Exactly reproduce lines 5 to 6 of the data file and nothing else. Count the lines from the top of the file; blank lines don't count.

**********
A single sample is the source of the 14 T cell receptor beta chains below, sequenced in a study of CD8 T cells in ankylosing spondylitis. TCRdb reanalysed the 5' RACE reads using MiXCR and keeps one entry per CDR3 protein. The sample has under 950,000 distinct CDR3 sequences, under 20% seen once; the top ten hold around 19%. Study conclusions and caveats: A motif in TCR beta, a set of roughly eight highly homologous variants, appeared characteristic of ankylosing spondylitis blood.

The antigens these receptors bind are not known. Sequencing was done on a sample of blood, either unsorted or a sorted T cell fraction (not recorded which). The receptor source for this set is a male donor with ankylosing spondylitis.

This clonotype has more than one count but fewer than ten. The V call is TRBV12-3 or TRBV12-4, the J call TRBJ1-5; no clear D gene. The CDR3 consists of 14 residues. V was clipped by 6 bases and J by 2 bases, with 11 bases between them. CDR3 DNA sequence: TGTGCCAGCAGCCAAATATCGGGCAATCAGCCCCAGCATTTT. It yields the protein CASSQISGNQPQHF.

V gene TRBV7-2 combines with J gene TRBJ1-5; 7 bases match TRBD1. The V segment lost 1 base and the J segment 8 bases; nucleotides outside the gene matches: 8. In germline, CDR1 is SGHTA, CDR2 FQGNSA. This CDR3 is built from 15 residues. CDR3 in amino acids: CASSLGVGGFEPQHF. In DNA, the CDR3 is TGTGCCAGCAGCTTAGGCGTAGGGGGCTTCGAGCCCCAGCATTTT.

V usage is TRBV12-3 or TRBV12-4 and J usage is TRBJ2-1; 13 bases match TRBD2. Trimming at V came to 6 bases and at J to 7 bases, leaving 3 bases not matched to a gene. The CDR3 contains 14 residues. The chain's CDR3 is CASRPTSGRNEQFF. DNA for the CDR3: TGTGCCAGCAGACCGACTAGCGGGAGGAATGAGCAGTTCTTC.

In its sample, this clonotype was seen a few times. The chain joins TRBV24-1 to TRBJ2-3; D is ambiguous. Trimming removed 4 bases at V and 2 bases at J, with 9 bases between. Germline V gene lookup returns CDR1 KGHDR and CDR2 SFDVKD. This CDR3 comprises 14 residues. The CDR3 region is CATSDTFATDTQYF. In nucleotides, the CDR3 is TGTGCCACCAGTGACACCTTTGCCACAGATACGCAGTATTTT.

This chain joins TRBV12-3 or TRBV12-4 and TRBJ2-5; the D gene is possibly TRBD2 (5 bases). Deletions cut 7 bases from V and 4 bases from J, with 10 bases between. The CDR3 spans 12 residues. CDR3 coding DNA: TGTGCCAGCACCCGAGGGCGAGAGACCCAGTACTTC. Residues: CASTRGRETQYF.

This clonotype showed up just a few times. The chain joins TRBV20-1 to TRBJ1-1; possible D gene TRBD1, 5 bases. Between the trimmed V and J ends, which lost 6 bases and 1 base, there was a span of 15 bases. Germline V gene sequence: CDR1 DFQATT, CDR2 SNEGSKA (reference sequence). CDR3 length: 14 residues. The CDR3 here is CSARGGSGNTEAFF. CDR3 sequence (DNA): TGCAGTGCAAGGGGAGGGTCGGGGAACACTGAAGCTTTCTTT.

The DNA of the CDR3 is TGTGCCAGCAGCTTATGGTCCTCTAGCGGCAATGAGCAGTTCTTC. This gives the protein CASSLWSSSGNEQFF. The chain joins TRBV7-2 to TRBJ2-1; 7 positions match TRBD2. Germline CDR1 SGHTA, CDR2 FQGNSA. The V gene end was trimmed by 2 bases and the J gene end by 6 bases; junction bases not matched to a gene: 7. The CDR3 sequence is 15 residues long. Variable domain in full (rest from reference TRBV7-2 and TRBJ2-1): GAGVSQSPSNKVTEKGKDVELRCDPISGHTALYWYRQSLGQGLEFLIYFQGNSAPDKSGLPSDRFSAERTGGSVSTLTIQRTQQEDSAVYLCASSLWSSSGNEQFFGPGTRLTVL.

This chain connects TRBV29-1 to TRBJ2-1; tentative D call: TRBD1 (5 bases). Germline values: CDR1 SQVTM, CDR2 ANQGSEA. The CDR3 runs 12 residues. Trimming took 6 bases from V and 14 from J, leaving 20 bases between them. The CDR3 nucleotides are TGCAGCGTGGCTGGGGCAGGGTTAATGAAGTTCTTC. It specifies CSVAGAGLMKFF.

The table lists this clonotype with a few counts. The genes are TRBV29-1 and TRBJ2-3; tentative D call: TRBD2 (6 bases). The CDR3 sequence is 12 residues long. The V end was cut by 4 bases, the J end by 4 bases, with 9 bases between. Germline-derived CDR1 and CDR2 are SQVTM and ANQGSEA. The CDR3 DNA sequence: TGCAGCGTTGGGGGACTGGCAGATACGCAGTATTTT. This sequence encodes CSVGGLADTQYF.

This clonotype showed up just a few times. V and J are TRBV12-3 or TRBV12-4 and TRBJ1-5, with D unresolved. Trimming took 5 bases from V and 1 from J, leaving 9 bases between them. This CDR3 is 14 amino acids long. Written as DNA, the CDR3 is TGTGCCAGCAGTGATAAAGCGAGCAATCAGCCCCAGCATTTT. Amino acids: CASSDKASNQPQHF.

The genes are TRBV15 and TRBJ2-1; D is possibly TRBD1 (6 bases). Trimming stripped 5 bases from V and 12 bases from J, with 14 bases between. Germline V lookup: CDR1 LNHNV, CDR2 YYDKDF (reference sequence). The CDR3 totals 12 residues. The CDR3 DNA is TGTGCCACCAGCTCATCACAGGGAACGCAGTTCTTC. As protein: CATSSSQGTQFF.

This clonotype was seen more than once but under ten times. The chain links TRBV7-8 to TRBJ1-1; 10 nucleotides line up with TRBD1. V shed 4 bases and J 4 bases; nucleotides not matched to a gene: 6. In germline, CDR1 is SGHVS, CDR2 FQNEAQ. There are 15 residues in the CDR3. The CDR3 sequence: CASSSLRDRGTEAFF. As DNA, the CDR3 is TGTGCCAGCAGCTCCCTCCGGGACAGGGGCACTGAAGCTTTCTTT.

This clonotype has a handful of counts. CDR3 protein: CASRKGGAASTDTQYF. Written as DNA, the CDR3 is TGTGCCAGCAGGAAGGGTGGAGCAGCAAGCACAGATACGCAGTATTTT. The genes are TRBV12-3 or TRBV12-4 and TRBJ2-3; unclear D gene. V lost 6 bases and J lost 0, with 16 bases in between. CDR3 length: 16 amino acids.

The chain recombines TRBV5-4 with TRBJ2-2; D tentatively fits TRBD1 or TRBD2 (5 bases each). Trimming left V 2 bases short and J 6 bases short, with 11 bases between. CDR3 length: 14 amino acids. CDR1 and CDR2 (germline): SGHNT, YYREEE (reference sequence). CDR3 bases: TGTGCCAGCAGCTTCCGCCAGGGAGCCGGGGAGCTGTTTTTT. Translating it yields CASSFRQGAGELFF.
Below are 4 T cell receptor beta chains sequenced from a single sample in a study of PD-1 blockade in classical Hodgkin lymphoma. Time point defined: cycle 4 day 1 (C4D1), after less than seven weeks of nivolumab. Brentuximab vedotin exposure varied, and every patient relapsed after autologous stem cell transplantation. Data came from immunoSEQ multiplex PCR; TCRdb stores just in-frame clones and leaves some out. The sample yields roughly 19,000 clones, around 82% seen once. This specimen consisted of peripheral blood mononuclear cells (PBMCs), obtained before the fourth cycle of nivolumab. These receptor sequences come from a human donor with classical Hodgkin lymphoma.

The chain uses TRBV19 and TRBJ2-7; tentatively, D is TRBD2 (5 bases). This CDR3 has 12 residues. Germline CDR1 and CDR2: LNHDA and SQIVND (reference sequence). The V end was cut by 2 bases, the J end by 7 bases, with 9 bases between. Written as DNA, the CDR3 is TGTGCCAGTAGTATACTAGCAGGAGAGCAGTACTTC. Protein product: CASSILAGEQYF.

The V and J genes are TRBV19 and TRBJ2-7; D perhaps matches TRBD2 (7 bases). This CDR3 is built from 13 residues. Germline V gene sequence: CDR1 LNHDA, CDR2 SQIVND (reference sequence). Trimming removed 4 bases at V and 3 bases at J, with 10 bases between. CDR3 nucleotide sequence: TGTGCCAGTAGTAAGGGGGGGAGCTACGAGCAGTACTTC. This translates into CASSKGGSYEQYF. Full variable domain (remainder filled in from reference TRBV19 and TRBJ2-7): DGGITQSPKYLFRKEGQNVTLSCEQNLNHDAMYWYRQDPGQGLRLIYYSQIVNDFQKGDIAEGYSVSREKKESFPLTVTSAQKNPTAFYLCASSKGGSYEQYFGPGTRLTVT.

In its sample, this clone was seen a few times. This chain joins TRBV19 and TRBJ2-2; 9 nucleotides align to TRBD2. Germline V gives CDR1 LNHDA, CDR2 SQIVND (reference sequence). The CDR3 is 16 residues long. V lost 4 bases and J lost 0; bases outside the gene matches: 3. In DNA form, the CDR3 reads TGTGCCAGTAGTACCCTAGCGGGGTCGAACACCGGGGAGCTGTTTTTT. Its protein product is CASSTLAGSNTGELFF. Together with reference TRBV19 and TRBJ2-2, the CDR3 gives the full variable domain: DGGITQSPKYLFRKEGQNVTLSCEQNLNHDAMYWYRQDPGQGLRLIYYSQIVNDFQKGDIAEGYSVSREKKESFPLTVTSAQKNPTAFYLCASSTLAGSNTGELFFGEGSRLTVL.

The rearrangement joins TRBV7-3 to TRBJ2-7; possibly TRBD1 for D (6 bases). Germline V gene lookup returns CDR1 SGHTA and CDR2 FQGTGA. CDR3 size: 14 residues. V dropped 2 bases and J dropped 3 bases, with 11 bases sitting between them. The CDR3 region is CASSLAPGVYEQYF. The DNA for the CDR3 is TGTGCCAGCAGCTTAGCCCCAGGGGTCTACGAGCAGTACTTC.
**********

V usage is TRBV12-3 or TRBV12-4 and J usage is TRBJ2-1; 13 bases match TRBD2. Trimming at V came to 6 bases and at J to 7 bases, leaving 3 bases not matched to a gene. The CDR3 contains 14 residues. The chain's CDR3 is CASRPTSGRNEQFF. DNA for the CDR3: TGTGCCAGCAGACCGACTAGCGGGAGGAATGAGCAGTTCTTC.

In its sample, this clonotype was seen a few times. The chain joins TRBV24-1 to TRBJ2-3; D is ambiguous. Trimming removed 4 bases at V and 2 bases at J, with 9 bases between. Germline V gene lookup returns CDR1 KGHDR and CDR2 SFDVKD. This CDR3 comprises 14 residues. The CDR3 region is CATSDTFATDTQYF. In nucleotides, the CDR3 is TGTGCCACCAGTGACACCTTTGCCACAGATACGCAGTATTTT.